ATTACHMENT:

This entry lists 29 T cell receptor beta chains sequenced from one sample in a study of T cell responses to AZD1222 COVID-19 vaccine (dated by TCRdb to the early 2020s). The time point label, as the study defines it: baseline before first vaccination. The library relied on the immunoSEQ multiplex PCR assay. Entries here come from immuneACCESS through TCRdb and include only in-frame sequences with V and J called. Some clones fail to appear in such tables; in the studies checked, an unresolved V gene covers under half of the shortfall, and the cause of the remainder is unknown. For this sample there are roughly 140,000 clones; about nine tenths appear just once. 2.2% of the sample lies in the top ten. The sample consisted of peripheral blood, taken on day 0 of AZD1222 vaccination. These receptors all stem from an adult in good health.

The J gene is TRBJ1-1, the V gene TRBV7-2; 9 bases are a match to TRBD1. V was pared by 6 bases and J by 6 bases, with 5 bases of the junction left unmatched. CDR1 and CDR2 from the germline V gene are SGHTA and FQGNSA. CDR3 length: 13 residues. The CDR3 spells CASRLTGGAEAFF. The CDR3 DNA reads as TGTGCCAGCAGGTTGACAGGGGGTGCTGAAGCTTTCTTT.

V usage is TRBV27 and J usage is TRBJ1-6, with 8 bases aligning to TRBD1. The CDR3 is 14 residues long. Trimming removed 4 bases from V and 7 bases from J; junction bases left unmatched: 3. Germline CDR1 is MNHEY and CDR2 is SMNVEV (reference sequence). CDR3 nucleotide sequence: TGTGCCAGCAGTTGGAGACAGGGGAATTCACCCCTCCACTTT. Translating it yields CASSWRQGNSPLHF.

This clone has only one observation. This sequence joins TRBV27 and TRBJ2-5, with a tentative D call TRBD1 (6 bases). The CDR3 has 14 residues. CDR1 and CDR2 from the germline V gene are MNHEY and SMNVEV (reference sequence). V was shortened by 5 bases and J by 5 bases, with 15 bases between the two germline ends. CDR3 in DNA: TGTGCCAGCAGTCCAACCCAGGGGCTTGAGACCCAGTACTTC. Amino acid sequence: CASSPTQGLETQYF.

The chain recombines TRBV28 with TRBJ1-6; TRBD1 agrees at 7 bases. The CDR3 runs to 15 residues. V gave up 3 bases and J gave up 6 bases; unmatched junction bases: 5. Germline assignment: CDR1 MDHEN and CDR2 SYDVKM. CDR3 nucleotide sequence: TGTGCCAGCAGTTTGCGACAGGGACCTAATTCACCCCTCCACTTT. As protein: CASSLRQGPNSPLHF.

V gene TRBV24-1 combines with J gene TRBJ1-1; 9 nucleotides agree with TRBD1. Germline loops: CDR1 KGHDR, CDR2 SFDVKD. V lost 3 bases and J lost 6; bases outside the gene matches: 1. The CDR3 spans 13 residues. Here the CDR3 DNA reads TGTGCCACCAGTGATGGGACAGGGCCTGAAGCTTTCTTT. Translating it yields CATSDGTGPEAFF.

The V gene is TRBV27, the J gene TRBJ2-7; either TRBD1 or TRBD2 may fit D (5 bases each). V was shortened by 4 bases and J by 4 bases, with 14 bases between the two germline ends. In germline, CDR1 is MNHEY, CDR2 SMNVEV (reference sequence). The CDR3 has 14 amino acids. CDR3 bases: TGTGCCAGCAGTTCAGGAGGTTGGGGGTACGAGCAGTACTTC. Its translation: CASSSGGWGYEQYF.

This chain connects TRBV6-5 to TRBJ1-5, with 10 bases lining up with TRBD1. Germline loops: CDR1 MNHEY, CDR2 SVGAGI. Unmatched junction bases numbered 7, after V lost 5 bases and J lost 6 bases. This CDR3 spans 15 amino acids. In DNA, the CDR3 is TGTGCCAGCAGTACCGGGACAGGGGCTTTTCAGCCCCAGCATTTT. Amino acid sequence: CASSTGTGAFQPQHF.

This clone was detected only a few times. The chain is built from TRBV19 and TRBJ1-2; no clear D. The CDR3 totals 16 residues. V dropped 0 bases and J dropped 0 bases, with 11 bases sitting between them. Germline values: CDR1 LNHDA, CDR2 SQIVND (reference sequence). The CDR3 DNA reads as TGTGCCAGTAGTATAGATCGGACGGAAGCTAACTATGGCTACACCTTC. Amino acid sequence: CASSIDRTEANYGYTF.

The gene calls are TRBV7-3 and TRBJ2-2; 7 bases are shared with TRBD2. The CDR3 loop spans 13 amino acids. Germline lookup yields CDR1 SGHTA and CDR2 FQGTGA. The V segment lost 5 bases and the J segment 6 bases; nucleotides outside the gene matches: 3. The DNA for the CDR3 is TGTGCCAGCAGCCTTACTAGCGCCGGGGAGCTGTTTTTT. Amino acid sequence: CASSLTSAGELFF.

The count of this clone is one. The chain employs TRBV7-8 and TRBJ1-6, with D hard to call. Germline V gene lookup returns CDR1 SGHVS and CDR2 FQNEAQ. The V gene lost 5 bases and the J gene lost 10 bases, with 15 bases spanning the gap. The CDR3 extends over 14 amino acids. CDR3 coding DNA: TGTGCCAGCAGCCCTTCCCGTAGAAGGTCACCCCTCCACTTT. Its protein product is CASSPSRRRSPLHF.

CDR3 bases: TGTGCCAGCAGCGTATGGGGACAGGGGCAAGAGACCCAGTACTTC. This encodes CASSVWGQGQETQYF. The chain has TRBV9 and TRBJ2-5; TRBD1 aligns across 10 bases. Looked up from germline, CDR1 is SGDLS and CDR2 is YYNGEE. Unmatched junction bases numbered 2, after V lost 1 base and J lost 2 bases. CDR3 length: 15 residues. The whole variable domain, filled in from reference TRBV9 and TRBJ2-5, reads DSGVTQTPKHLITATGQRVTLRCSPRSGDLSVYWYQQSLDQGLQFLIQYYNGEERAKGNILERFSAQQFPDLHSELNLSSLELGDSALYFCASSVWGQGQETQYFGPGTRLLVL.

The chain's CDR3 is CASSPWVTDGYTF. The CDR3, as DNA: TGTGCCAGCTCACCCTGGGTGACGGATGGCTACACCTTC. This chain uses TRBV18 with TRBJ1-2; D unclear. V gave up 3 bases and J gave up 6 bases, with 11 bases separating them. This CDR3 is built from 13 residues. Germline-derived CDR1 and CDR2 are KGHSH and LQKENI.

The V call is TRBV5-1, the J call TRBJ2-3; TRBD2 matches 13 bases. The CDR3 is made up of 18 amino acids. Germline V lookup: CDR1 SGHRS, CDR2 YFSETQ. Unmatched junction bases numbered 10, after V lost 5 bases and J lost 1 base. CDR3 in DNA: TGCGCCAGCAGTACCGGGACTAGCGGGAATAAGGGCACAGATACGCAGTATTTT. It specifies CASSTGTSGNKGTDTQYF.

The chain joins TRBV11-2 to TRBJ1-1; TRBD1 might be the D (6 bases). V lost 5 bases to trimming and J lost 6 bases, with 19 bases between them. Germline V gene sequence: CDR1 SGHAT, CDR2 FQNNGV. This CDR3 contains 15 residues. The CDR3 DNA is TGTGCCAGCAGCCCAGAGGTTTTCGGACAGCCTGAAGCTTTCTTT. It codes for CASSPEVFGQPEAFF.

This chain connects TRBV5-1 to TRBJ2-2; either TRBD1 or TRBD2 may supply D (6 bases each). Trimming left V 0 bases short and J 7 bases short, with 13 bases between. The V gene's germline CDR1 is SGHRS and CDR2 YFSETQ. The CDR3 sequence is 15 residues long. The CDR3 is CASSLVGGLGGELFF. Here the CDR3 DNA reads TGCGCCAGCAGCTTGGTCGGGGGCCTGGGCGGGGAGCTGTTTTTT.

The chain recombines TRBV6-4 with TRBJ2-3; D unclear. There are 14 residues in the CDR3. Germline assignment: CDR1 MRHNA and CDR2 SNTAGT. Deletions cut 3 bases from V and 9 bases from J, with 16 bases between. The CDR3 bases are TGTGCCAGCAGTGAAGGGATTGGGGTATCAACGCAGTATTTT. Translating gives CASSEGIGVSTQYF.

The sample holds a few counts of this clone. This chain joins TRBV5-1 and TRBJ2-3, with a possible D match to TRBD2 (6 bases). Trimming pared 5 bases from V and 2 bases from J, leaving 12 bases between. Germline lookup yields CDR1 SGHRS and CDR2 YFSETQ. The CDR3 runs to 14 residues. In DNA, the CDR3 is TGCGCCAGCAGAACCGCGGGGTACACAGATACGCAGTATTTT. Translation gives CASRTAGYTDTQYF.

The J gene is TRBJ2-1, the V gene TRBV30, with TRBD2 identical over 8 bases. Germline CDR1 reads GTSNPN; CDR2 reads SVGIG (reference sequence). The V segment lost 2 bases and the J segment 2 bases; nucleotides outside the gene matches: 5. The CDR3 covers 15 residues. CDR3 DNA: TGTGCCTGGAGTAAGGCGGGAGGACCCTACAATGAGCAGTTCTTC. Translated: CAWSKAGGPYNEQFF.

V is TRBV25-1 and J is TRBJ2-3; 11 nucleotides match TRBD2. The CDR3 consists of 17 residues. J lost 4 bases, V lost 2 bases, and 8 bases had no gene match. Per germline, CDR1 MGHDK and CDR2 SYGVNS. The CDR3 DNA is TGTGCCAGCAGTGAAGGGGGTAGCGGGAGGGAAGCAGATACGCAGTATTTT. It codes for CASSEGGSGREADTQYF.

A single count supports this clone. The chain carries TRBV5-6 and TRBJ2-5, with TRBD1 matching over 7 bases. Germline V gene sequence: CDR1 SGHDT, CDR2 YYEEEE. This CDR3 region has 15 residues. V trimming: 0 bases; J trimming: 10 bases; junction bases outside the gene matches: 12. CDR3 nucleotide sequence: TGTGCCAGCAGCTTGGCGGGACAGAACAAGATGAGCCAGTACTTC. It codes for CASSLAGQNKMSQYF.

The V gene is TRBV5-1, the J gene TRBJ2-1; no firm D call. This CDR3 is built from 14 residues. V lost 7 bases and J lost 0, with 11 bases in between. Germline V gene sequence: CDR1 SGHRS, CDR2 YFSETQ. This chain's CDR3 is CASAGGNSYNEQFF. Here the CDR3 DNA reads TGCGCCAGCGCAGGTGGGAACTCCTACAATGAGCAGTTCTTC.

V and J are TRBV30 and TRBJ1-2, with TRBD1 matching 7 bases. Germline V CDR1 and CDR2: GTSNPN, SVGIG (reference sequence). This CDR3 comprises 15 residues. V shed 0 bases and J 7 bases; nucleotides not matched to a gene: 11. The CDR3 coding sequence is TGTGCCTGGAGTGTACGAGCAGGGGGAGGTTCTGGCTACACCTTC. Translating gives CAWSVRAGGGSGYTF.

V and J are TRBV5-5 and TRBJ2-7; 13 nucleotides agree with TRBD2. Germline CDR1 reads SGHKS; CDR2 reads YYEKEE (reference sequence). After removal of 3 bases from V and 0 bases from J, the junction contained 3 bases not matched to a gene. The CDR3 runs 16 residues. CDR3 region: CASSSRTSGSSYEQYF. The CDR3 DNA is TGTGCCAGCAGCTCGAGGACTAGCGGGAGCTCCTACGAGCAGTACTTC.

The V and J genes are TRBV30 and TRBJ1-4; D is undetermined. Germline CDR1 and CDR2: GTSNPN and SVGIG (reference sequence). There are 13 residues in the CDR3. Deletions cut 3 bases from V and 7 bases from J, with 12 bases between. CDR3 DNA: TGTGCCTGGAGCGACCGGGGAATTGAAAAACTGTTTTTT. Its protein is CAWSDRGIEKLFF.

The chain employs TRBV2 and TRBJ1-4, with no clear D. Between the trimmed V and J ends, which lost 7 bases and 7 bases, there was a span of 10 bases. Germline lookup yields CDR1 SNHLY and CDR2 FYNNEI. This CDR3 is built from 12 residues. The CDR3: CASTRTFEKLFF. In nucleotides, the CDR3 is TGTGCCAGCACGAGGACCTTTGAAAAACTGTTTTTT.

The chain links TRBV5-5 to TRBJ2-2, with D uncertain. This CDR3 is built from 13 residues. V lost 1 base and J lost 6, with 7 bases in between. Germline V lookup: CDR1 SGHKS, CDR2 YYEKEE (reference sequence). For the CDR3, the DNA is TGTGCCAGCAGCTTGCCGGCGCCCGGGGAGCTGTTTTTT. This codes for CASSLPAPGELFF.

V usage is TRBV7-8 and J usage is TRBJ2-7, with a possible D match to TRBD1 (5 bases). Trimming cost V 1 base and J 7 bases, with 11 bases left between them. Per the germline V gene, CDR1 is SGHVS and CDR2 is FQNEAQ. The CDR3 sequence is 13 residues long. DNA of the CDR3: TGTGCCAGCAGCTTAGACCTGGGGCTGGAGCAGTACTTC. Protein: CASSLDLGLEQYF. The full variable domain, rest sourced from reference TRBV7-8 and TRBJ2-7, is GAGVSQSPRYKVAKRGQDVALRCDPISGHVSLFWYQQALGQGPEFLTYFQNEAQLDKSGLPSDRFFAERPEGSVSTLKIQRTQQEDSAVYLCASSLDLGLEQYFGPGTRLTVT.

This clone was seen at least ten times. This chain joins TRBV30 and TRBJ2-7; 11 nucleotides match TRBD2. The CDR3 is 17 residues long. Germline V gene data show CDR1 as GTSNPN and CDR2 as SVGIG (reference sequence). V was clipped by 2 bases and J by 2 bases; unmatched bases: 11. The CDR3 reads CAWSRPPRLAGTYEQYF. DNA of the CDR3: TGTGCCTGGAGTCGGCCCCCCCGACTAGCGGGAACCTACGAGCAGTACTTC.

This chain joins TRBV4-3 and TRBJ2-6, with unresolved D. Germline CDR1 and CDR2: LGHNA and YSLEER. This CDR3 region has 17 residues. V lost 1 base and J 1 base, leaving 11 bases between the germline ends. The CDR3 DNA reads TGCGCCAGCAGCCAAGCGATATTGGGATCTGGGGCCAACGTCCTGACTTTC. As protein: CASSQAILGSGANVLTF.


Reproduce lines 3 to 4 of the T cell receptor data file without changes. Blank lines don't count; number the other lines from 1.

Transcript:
V usage is TRBV27 and J usage is TRBJ1-6, with 8 bases aligning to TRBD1. The CDR3 is 14 residues long. Trimming removed 4 bases from V and 7 bases from J; junction bases left unmatched: 3. Germline CDR1 is MNHEY and CDR2 is SMNVEV (reference sequence). CDR3 nucleotide sequence: TGTGCCAGCAGTTGGAGACAGGGGAATTCACCCCTCCACTTT. Translating it yields CASSWRQGNSPLHF.

This clone has only one observation. This sequence joins TRBV27 and TRBJ2-5, with a tentative D call TRBD1 (6 bases). The CDR3 has 14 residues. CDR1 and CDR2 from the germline V gene are MNHEY and SMNVEV (reference sequence). V was shortened by 5 bases and J by 5 bases, with 15 bases between the two germline ends. CDR3 in DNA: TGTGCCAGCAGTCCAACCCAGGGGCTTGAGACCCAGTACTTC. Amino acid sequence: CASSPTQGLETQYF.